Parliament is not dissolved so Members of Parliament and the Government still continue to exist.
        Moving the dissolution has an effect on all the parts.
        So a re-instated House per say was new territory. The recalled Parliament members are needed to legislate any of Government's major measures, eg. " Without a parliament any government would run out of money pretty quickly. Only Parliament can approve the bills that provide cash to run the country.".
        https://www.rnz.co.nz/national/programmes/the-house/audio/2018759138/dissolving-parliament-what-is-that

        So, Paula Bennet, Hamish Walker, Ian Lees-Galloway, Andrew Falloon et al who have breached public trust – JC and Brownlee even now – still get to vote in Parliament from tomorrow when making decisions for the future.

        Decisions such as those expressed by comments above-
        "after all we are in Covid times now.
        Or is that asking too much? Seriously they must have at least on suit in their midst who should be able to do a risk analysis of 'What if another outbreak happens and we have to put all or parts of the country in lockdown'j. ".

        that is what i expect of them. After all it is what is expected of every business and every family in this country. Prepare for another lockdown, loss of job, loss of income etc etc etc."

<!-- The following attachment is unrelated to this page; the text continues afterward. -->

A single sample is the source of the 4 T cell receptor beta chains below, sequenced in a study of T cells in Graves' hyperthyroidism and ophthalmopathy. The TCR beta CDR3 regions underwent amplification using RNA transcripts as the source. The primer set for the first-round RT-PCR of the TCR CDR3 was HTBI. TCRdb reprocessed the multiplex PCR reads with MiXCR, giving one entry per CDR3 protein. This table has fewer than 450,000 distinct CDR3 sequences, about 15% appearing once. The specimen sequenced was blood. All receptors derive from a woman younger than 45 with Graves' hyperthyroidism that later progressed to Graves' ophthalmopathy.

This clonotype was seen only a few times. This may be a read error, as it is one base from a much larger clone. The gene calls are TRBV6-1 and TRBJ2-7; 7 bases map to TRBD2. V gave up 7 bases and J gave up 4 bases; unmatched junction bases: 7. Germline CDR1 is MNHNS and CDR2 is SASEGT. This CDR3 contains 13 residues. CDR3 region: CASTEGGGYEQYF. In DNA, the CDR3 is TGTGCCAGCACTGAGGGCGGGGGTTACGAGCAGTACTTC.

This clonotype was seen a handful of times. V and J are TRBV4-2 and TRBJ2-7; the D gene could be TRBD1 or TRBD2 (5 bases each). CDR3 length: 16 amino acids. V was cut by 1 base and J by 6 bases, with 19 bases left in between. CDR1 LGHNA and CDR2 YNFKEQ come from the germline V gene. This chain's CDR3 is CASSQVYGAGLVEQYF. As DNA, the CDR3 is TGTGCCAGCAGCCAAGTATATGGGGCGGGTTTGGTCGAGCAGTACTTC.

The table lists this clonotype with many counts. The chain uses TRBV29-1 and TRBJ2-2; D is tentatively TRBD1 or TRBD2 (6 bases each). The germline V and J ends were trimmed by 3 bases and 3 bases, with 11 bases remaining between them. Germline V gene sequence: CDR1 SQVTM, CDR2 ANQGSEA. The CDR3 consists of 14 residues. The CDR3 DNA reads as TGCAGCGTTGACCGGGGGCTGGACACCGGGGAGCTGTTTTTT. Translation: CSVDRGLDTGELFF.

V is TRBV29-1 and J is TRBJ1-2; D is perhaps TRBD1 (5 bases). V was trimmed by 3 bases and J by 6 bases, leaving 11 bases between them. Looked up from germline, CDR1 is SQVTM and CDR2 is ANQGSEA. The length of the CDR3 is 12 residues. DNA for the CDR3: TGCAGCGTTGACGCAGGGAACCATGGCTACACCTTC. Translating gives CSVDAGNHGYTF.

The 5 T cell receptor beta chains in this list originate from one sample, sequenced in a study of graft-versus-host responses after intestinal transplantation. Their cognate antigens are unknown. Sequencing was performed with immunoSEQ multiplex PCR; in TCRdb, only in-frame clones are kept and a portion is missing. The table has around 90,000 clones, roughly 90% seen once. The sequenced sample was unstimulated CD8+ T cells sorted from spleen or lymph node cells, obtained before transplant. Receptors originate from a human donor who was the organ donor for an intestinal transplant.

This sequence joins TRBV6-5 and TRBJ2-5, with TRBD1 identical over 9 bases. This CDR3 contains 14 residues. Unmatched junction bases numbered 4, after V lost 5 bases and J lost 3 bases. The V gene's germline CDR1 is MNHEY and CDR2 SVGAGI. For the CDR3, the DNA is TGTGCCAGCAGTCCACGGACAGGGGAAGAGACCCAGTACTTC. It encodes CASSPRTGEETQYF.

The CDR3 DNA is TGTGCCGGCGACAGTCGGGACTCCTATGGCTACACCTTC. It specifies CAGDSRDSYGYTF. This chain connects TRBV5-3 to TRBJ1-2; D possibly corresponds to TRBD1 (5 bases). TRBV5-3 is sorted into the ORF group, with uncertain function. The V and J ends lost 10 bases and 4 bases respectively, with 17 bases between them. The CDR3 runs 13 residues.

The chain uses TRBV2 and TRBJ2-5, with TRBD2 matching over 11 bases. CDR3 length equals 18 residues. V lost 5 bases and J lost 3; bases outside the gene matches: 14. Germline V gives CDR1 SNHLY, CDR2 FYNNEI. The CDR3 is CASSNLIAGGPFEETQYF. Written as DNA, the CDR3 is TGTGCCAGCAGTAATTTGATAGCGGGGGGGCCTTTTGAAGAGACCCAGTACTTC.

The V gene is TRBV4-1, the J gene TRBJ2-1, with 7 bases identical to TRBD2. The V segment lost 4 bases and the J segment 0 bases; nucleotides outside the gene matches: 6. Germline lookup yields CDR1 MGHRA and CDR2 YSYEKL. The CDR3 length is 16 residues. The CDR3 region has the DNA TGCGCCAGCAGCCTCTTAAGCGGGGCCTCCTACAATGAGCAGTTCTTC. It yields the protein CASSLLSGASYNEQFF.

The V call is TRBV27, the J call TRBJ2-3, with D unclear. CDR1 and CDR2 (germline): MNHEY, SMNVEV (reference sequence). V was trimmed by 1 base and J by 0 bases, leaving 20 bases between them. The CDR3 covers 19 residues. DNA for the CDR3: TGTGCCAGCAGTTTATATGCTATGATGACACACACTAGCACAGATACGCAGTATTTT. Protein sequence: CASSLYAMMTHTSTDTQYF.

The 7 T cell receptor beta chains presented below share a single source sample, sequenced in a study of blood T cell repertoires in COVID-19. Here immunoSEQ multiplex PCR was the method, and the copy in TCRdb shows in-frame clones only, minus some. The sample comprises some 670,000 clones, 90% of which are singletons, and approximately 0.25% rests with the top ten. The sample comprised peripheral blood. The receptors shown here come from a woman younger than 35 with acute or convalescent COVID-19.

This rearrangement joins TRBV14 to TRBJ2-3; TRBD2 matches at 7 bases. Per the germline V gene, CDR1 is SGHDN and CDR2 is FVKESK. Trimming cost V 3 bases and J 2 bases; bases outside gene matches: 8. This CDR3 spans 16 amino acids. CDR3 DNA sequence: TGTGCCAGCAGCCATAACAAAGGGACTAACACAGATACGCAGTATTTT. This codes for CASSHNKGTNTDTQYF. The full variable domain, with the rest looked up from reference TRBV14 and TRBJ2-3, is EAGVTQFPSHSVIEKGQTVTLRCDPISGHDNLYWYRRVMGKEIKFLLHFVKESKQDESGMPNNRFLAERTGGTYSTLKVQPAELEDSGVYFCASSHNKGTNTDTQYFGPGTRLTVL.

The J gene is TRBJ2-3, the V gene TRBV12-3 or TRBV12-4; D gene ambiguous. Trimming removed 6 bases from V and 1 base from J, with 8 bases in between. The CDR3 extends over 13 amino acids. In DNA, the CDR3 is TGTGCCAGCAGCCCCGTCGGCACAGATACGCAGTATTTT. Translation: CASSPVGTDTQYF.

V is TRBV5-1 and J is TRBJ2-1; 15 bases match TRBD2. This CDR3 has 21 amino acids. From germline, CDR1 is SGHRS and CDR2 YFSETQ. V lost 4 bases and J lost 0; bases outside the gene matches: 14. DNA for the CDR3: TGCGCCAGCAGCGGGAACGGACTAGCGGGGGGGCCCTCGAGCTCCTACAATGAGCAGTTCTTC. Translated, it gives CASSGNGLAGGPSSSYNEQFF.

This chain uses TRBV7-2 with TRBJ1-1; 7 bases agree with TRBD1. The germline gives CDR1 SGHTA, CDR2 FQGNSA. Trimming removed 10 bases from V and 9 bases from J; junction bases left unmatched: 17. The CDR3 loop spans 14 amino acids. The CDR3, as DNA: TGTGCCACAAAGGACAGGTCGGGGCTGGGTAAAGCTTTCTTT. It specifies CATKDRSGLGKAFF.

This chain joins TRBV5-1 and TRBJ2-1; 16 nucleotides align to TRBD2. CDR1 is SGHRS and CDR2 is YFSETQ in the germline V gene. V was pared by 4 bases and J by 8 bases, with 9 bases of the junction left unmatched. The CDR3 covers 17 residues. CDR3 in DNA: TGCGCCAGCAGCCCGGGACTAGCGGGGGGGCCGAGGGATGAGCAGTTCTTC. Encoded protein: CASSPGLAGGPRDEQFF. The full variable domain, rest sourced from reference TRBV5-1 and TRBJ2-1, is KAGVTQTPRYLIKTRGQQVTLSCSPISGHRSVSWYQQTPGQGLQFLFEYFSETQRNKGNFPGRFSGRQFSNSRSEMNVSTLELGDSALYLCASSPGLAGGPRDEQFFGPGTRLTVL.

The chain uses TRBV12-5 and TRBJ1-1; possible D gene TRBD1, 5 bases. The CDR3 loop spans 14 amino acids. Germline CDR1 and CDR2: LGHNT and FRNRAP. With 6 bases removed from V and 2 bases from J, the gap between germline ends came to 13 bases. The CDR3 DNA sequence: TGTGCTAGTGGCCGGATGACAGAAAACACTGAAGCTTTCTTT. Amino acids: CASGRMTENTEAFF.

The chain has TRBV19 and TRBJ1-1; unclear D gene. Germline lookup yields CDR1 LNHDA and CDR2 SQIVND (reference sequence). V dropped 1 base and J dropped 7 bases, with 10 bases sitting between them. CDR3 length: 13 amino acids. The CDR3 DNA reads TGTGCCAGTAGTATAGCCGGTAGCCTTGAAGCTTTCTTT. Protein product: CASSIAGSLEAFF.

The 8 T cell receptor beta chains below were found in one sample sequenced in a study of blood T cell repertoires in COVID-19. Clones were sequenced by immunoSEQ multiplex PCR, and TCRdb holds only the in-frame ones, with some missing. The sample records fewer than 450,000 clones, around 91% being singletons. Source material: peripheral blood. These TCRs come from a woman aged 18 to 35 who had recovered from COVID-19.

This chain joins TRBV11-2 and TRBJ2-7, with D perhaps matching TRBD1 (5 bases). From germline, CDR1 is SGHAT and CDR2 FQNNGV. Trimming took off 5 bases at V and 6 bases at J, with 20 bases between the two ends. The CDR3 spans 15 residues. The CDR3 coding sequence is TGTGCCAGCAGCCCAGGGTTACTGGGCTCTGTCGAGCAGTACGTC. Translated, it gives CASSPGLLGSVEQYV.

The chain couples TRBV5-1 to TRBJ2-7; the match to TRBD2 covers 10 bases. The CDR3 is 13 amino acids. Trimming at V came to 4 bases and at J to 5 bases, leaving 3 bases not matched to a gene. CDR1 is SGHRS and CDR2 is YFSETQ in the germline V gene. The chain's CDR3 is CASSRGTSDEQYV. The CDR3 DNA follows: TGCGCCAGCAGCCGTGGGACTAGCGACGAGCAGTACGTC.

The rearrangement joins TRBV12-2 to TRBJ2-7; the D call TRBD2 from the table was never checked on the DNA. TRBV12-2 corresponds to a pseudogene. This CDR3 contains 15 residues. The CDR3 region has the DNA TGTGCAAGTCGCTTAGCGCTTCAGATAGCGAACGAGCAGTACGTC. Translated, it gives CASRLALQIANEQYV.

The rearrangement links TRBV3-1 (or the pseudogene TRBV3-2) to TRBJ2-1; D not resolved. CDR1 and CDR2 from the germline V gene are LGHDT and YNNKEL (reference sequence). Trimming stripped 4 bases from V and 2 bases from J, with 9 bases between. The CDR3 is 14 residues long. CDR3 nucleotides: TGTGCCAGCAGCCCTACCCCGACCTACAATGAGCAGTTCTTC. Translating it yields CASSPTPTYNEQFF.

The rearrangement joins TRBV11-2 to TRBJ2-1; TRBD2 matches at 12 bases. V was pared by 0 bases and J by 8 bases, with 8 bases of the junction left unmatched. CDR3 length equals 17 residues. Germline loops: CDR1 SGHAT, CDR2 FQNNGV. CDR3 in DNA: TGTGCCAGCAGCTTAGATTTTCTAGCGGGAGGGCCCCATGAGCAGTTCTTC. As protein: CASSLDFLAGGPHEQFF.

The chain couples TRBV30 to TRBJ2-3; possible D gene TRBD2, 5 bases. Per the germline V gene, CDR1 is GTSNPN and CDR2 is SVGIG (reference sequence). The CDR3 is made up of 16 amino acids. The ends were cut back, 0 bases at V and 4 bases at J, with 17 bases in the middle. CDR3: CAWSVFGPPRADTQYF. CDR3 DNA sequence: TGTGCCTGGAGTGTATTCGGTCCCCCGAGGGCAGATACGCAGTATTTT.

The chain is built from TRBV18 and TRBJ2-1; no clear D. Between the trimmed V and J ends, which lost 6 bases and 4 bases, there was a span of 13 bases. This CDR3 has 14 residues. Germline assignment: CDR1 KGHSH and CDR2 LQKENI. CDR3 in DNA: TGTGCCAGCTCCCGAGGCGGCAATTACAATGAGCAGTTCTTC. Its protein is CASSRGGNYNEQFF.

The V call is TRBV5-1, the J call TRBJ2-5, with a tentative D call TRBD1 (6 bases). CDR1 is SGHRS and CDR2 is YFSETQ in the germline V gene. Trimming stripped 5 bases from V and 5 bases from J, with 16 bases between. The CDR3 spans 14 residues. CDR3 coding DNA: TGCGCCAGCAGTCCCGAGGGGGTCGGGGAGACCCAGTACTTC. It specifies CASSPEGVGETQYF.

And this one highlighting lack of trust and integrity flaws of MP's – " "Frankly, many New Zealanders would have heard loud and clear that these parties prioritise their potential electoral successes over the health of our communities, and the strength of our democratic institutions.” . Concerning? yes.

  32. Cinny 32

    Fantastic graphic MS.

    Wonder if retiring MP's will now get an extra four weeks salary?

    My john key loving boss said the following this morning, after praising Jacinda and announcing he is going to vote for our current PM…..

    "Imagine if that other women was running the country, I can't stand her, she's a bully, I don't trust her, what's her name again?"

  33. Dean Reynolds 33

    Watching Jacinda's masterful performance on TV1 this morning had me grinning from ear to ear – she's simply amazing! Compared to Jacinda, Collins looks facile, incoherent & small minded.

    • Just Is 33.1

      Collins is working hard to dispel the perception she's a nasty politician, leopards don't change their spots

  34. Golriz Ghahraman has just made the nice point on twitter that a month's worth of first time voters will now be eligible to cast a ballot. Happy birthday anybody turning 18 between mid September and mid October. Have some democracy with that cake!

  35. Dean Reynolds 35